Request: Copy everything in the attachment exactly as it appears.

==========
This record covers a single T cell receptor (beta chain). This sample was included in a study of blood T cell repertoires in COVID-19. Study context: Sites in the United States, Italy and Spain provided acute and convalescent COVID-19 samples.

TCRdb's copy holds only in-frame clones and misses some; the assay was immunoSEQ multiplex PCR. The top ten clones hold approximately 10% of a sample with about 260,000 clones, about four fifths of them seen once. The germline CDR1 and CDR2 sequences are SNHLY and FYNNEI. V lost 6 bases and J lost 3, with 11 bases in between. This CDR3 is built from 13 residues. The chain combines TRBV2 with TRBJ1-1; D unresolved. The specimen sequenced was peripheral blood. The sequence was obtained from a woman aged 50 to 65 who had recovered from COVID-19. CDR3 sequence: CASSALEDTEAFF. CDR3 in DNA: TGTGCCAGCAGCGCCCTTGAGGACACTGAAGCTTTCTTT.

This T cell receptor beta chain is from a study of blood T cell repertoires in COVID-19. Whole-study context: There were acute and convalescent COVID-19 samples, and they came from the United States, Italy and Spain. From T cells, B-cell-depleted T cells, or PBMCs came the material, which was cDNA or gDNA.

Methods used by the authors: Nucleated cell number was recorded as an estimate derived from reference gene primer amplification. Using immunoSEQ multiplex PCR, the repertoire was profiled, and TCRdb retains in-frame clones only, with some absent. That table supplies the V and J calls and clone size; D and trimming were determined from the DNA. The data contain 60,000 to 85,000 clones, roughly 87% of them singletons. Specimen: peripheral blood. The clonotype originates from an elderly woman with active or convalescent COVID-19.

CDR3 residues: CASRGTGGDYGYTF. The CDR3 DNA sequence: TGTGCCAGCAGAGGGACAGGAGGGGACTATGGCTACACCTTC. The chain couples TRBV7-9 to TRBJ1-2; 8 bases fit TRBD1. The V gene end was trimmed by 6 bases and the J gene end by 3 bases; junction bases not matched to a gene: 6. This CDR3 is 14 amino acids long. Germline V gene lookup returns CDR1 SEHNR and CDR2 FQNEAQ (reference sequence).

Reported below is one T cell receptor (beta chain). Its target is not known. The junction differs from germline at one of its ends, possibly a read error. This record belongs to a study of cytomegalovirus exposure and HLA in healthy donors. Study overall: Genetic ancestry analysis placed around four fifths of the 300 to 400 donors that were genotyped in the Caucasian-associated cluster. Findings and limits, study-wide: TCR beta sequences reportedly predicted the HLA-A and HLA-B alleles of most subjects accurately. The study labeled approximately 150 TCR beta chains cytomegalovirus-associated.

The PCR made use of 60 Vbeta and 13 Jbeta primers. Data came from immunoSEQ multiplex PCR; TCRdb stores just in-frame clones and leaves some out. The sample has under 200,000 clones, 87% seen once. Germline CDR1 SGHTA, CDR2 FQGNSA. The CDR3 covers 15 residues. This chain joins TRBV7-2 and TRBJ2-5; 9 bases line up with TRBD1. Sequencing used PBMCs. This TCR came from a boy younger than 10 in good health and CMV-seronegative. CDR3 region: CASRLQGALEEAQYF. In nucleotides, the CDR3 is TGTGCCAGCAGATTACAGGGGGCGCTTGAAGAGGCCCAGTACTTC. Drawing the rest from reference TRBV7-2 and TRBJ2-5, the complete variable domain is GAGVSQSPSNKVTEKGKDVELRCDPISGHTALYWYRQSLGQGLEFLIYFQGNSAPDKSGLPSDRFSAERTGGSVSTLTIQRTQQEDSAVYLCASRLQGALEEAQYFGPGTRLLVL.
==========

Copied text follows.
This record covers a single T cell receptor (beta chain). This sample was included in a study of blood T cell repertoires in COVID-19. Study context: Sites in the United States, Italy and Spain provided acute and convalescent COVID-19 samples.

TCRdb's copy holds only in-frame clones and misses some; the assay was immunoSEQ multiplex PCR. The top ten clones hold approximately 10% of a sample with about 260,000 clones, about four fifths of them seen once. The germline CDR1 and CDR2 sequences are SNHLY and FYNNEI. V lost 6 bases and J lost 3, with 11 bases in between. This CDR3 is built from 13 residues. The chain combines TRBV2 with TRBJ1-1; D unresolved. The specimen sequenced was peripheral blood. The sequence was obtained from a woman aged 50 to 65 who had recovered from COVID-19. CDR3 sequence: CASSALEDTEAFF. CDR3 in DNA: TGTGCCAGCAGCGCCCTTGAGGACACTGAAGCTTTCTTT.

This T cell receptor beta chain is from a study of blood T cell repertoires in COVID-19. Whole-study context: There were acute and convalescent COVID-19 samples, and they came from the United States, Italy and Spain. From T cells, B-cell-depleted T cells, or PBMCs came the material, which was cDNA or gDNA.

Methods used by the authors: Nucleated cell number was recorded as an estimate derived from reference gene primer amplification. Using immunoSEQ multiplex PCR, the repertoire was profiled, and TCRdb retains in-frame clones only, with some absent. That table supplies the V and J calls and clone size; D and trimming were determined from the DNA. The data contain 60,000 to 85,000 clones, roughly 87% of them singletons. Specimen: peripheral blood. The clonotype originates from an elderly woman with active or convalescent COVID-19.

CDR3 residues: CASRGTGGDYGYTF. The CDR3 DNA sequence: TGTGCCAGCAGAGGGACAGGAGGGGACTATGGCTACACCTTC. The chain couples TRBV7-9 to TRBJ1-2; 8 bases fit TRBD1. The V gene end was trimmed by 6 bases and the J gene end by 3 bases; junction bases not matched to a gene: 6. This CDR3 is 14 amino acids long. Germline V gene lookup returns CDR1 SEHNR and CDR2 FQNEAQ (reference sequence).

Reported below is one T cell receptor (beta chain). Its target is not known. The junction differs from germline at one of its ends, possibly a read error. This record belongs to a study of cytomegalovirus exposure and HLA in healthy donors. Study overall: Genetic ancestry analysis placed around four fifths of the 300 to 400 donors that were genotyped in the Caucasian-associated cluster. Findings and limits, study-wide: TCR beta sequences reportedly predicted the HLA-A and HLA-B alleles of most subjects accurately. The study labeled approximately 150 TCR beta chains cytomegalovirus-associated.

The PCR made use of 60 Vbeta and 13 Jbeta primers. Data came from immunoSEQ multiplex PCR; TCRdb stores just in-frame clones and leaves some out. The sample has under 200,000 clones, 87% seen once. Germline CDR1 SGHTA, CDR2 FQGNSA. The CDR3 covers 15 residues. This chain joins TRBV7-2 and TRBJ2-5; 9 bases line up with TRBD1. Sequencing used PBMCs. This TCR came from a boy younger than 10 in good health and CMV-seronegative. CDR3 region: CASRLQGALEEAQYF. In nucleotides, the CDR3 is TGTGCCAGCAGATTACAGGGGGCGCTTGAAGAGGCCCAGTACTTC. Drawing the rest from reference TRBV7-2 and TRBJ2-5, the complete variable domain is GAGVSQSPSNKVTEKGKDVELRCDPISGHTALYWYRQSLGQGLEFLIYFQGNSAPDKSGLPSDRFSAERTGGSVSTLTIQRTQQEDSAVYLCASRLQGALEEAQYFGPGTRLLVL.